Lost or Stolen Luggage

Tracy Stewart, March 13, 2008
Fares from Washington DC:

    Q. My daughter's luggage was lost during a recent flight on American Airlines, and it contained several items worth a few thousand dollars. The airline is only willing to give her $600 to cover the loss! Needless to say, she is not pleased. And we don't understand how the luggage was 'lost' in the first place! It was a non-stop flight! What ever happened to those people who used to check your luggage tag to your claim number as you left the baggage carousel? We've also heard rumors that there's a whole industry around reselling stolen, or presumably "lost" luggage, at warehouses in the south. What can we do?

    A. Most airlines have done away with baggage area claim checkers, in part as a cost saving measure. Anyone can walk away with someone else's luggage and only common human decency prevents this from happening more often. If you check valuable luggage, you either have to take your chances or take out insurance. Airlines sell excess valuation insurance when you check in your bags, but most people don't realize this. American Airlines for example charges $2 for each additional $100 of insurance. So, for $40, your daughter could have protected her $2000 worth of valuables. A small price to pay considering the circumstances. Within the US, you're covered for up to $3,300 in lost baggage.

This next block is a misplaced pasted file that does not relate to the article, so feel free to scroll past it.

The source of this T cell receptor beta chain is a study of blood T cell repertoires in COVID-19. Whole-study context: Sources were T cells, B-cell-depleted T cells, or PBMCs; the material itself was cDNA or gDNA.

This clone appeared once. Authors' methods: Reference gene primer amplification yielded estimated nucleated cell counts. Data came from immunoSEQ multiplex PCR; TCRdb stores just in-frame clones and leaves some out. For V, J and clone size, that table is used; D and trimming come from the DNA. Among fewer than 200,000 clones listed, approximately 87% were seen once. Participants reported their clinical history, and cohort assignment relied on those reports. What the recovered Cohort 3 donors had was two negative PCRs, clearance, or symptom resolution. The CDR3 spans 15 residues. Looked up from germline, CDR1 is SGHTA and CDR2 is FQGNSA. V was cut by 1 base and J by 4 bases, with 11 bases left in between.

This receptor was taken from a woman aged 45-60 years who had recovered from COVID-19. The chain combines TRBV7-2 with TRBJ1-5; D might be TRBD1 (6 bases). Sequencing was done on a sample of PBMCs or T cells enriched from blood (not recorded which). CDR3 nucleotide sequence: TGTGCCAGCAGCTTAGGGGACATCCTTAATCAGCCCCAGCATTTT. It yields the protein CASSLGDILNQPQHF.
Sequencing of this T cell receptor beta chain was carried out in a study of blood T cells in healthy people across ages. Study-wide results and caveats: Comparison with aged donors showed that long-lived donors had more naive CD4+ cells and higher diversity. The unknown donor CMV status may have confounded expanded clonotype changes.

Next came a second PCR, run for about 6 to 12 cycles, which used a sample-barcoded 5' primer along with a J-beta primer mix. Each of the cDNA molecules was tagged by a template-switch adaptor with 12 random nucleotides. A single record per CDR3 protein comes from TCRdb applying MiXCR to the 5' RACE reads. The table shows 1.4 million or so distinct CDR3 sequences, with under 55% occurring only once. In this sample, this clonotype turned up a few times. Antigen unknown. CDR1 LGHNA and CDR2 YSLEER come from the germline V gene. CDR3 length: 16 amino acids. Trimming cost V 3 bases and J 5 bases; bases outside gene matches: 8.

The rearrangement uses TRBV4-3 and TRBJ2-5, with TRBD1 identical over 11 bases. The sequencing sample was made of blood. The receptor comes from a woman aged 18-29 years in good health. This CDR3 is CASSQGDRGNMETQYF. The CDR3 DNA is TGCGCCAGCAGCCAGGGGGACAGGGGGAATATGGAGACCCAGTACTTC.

As for the luggage warehouse in the south, I'm guessing you must be talking about the Unclaimed Baggage Center in Scottsboro, Alabama? To our knowledge, they're running an entirely legitimate show, with luggage that was never claimed and genuinely lost. And Tracy, our on-staff former baggage handler at Atlanta's Hartsfield International, can attest to the number of lost bags out there, somehow left behind in the frenzy of unloading and loading luggage carts...unmarked, with no name tags, no return address, kept for so many days in a special fenced-in, locked-up area under the airport. True, you're chances of losing a bag are higher when you're making a connection, but always put your name and address on a luggage tag, as well as inside your bag.

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